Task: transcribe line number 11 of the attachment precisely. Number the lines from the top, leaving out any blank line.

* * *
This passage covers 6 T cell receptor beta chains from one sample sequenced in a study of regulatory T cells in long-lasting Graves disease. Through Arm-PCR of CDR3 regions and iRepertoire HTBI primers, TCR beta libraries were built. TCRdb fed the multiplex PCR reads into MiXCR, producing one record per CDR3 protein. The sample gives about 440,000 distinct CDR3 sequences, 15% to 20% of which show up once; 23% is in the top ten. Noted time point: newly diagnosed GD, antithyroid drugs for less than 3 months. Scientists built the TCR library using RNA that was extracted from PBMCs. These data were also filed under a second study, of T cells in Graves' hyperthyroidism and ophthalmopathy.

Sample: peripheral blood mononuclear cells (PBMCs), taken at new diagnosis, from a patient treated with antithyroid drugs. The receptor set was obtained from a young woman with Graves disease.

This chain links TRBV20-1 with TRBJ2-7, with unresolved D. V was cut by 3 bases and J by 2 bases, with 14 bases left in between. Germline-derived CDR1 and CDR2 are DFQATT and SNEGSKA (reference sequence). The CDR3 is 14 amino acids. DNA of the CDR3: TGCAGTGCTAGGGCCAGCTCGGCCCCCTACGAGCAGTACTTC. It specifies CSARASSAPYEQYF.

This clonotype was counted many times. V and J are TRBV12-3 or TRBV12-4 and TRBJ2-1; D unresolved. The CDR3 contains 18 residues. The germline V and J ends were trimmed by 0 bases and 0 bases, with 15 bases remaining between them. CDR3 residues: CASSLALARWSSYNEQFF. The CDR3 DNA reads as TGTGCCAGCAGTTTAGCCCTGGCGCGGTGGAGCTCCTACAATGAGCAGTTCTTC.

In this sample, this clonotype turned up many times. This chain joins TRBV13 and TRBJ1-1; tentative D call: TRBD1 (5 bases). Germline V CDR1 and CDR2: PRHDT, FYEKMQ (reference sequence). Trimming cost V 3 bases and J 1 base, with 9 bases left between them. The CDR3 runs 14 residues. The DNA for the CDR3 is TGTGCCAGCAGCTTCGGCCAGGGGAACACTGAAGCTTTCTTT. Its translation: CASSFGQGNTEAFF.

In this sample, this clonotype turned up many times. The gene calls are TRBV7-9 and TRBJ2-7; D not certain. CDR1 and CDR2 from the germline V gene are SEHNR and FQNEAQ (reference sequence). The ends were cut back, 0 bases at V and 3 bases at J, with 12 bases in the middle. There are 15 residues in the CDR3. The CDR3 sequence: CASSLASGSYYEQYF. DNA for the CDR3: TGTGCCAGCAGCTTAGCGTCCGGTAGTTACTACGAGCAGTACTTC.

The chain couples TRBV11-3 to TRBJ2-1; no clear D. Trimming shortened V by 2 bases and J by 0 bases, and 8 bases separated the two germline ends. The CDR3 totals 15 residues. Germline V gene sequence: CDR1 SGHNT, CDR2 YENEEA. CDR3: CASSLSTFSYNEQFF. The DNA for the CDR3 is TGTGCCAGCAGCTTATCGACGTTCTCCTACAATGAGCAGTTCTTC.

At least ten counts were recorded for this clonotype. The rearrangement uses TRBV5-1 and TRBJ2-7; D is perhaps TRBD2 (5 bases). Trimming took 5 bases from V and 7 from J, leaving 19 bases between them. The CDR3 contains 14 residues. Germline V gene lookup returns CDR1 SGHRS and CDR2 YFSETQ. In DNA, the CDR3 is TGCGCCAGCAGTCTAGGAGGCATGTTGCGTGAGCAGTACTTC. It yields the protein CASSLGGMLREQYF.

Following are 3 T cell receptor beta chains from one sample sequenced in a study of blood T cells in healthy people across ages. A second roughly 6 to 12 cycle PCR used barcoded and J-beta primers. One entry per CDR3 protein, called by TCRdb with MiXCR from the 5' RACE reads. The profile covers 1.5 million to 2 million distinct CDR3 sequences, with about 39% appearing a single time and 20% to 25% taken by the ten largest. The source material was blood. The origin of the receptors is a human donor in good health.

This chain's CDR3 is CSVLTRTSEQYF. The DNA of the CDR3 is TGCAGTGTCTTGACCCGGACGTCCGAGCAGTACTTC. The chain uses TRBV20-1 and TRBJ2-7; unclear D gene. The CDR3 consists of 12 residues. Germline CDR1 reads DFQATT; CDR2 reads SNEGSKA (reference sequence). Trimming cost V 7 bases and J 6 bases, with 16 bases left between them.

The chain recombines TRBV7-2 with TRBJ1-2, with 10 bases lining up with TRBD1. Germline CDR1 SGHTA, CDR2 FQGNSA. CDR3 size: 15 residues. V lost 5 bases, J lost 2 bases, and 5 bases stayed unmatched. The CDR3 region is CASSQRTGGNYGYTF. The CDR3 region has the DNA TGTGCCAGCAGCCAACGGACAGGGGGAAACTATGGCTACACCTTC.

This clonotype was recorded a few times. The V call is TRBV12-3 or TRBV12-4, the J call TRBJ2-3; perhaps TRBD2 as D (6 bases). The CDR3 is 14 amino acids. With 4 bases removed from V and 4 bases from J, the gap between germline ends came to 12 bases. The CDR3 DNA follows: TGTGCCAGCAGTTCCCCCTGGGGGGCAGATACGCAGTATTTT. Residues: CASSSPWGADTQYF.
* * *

The chain recombines TRBV7-2 with TRBJ1-2, with 10 bases lining up with TRBD1. Germline CDR1 SGHTA, CDR2 FQGNSA. CDR3 size: 15 residues. V lost 5 bases, J lost 2 bases, and 5 bases stayed unmatched. The CDR3 region is CASSQRTGGNYGYTF. The CDR3 region has the DNA TGTGCCAGCAGCCAACGGACAGGGGGAAACTATGGCTACACCTTC.